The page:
The Freight and Logistics Council of NSW (FALCONSW) has released the long awaited report into "Innovation in the NSW Freight Logistics Industry".
This first phase of work outlines a series of actions that could be taken by (the NSW) government to stimulate innovation and efficiency within the NSW Freight Logistics Industry in both the short and long term.
Beyond the conventional barriers to innovation that affect all organisationssuch as cost, market related issues and skill shortages, the report has found a range of factors that act as particular barriers to innovation within the NSW freight logistics industry.
These were grouped into a three major categories:
– Limited ‘co-opetition’– fragmented and complex supply chains, and unsophisticated end users can often act as a barrier to improving efficiency (e.g. small transport operators and retailers that have basic business processes).
– Limited interfacing – transport operations are often seen as providing a competitive advantage which can prevent firms in different markets working together (e.g., combining transport operations/resources to reduce costs).
– Significant number of transactions along chain, limited utilisation of technology and availability of relevant data can also be an issue.
– Domination of incumbent organisations – high barriers to entry for new players and long term contractual arrangements (e.g. in the provision of infrastructure) can also prevent innovation.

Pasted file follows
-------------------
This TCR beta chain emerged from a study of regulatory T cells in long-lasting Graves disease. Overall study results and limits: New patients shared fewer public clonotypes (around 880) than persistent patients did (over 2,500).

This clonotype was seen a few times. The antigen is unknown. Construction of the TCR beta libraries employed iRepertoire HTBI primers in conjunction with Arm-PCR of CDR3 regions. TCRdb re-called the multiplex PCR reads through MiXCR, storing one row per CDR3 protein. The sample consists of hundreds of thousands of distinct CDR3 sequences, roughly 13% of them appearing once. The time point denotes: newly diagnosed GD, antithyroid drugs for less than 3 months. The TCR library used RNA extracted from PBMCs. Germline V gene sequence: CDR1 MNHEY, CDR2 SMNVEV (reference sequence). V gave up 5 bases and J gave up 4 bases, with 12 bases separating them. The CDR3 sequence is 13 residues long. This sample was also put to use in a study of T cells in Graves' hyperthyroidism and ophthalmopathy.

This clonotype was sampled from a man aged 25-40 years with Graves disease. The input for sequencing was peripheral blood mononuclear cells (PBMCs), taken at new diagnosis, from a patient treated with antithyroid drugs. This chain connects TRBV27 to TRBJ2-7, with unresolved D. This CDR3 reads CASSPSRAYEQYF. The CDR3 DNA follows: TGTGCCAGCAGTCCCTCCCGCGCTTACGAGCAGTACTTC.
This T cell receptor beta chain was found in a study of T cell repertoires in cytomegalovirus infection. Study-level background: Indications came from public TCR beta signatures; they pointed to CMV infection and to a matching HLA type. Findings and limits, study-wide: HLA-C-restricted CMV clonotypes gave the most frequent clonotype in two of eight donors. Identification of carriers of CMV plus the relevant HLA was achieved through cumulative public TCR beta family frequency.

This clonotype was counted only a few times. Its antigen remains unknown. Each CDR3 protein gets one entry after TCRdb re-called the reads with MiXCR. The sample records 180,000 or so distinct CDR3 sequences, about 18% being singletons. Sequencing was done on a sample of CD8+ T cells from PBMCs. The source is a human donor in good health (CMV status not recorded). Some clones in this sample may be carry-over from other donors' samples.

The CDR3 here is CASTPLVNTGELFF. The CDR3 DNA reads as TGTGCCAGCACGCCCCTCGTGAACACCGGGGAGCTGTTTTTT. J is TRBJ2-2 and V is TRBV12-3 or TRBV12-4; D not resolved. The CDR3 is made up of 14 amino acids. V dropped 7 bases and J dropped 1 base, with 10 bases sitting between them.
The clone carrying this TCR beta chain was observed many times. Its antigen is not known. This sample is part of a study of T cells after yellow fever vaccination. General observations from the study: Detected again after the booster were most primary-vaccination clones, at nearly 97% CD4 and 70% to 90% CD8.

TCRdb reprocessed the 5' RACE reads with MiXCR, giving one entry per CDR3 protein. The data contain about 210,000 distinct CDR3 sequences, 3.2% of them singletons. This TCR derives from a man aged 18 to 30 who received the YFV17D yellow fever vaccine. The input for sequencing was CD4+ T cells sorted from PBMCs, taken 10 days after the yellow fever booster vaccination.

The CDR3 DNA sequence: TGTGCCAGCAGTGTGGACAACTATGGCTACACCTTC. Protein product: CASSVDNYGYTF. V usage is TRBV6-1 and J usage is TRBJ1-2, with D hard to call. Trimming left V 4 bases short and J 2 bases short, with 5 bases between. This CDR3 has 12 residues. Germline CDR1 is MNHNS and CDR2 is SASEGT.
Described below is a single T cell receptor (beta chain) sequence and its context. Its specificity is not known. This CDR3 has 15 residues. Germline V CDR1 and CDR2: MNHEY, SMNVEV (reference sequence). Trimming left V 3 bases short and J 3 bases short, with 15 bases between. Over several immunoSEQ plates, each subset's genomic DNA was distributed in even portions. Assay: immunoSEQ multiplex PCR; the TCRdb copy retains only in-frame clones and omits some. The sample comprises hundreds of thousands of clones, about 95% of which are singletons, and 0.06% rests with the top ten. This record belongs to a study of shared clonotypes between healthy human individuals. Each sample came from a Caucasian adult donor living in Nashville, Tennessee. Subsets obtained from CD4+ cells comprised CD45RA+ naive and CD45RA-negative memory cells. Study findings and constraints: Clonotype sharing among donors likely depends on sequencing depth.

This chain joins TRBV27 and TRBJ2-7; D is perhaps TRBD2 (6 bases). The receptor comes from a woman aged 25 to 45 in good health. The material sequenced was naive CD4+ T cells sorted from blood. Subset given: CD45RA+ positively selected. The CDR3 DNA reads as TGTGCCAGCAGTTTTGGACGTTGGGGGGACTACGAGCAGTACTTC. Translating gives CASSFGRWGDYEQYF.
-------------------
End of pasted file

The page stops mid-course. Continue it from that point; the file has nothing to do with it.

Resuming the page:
The report found that "three particular supply chains within the NSW, export coal, domestic grocery and export grain supply chains, demonstrated innovative approaches to overcoming these barriers. Other chains appear to be lagging in their efforts to take advantage of the drive for innovation within their chain primarily due to a larger number of barriers present. Consequently these chains are unable to leverage cooperation or clustering into effective solutions."
The authors call for an agenda to be developed for actions that can be taken by government to help increase innovation in this vital sector. They recommend that the following actions be considered as early priorities:
– Gather improved and additional data on the NSW freight logisticsindustryIn particular developing a strategic vision and agenda for next steps and taking steps to establish a freight database for Sydney.
– Focus on integrated infrastructure planningProgressing AusLink projects.
– IPART recommendations for Port Botany and addressing issues surrounding Sydney Airport.
– Help industry make more informed decisions.
– Development of toolkits, case studies and reviews of new products and technologies to encourage greater take up of industry best practice.
– Establish benchmarking programs for the sectorDevelop indicators and programs to benchmark the sector against other jurisdictions and industries to gauge the relative success of any actions.
The report is available on the FALCONSW website (formerly Air Freight COuncil of NSW) at www.airfreightnsw.com.au under ‘Council Projects’, Innovation Report.